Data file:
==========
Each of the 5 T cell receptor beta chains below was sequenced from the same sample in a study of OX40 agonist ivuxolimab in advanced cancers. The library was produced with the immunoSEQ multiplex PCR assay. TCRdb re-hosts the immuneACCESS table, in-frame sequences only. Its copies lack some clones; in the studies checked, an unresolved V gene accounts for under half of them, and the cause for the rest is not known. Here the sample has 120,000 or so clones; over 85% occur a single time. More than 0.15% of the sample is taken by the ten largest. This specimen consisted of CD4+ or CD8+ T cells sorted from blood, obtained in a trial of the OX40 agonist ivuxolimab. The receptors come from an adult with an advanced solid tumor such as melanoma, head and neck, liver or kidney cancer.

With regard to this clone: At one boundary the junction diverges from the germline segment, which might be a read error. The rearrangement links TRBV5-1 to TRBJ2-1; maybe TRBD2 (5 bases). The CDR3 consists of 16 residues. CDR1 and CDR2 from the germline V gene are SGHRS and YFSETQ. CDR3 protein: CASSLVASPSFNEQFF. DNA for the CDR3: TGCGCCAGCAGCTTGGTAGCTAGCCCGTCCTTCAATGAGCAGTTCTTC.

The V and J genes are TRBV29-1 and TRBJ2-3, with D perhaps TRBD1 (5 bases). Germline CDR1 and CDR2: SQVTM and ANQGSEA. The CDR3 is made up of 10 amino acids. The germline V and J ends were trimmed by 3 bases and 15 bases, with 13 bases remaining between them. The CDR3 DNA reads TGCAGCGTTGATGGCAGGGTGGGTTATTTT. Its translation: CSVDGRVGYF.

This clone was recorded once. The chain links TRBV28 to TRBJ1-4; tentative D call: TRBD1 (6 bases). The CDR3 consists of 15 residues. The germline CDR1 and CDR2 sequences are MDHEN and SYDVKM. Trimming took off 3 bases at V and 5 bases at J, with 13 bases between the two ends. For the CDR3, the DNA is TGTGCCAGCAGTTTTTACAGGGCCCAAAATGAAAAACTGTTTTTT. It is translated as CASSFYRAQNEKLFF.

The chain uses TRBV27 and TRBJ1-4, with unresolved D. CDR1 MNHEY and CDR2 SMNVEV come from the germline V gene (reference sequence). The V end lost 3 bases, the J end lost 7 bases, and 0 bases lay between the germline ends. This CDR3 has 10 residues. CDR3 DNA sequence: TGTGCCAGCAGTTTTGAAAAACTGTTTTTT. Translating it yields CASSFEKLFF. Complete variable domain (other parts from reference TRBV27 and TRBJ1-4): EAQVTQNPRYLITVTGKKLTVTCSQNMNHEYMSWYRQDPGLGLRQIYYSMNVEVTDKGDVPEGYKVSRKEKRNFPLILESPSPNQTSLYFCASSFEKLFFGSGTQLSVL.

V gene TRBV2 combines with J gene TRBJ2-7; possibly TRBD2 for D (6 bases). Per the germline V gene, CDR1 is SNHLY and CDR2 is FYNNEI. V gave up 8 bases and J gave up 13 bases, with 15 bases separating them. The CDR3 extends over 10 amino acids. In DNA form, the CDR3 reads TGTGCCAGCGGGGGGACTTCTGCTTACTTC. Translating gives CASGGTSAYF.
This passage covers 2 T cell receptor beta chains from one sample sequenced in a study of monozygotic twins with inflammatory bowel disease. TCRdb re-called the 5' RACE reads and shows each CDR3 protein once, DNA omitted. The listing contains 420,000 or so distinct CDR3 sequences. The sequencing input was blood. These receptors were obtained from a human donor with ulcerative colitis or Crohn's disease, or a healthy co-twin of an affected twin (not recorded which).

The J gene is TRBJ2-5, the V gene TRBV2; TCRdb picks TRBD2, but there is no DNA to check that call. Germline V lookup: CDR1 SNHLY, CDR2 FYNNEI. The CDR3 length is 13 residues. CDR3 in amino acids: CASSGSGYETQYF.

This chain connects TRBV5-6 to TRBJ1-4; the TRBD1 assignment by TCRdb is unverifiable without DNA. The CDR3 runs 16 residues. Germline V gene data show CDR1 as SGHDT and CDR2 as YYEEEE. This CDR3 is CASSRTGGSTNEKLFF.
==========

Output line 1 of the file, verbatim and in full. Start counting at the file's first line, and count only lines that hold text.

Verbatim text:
Each of the 5 T cell receptor beta chains below was sequenced from the same sample in a study of OX40 agonist ivuxolimab in advanced cancers. The library was produced with the immunoSEQ multiplex PCR assay. TCRdb re-hosts the immuneACCESS table, in-frame sequences only. Its copies lack some clones; in the studies checked, an unresolved V gene accounts for under half of them, and the cause for the rest is not known. Here the sample has 120,000 or so clones; over 85% occur a single time. More than 0.15% of the sample is taken by the ten largest. This specimen consisted of CD4+ or CD8+ T cells sorted from blood, obtained in a trial of the OX40 agonist ivuxolimab. The receptors come from an adult with an advanced solid tumor such as melanoma, head and neck, liver or kidney cancer.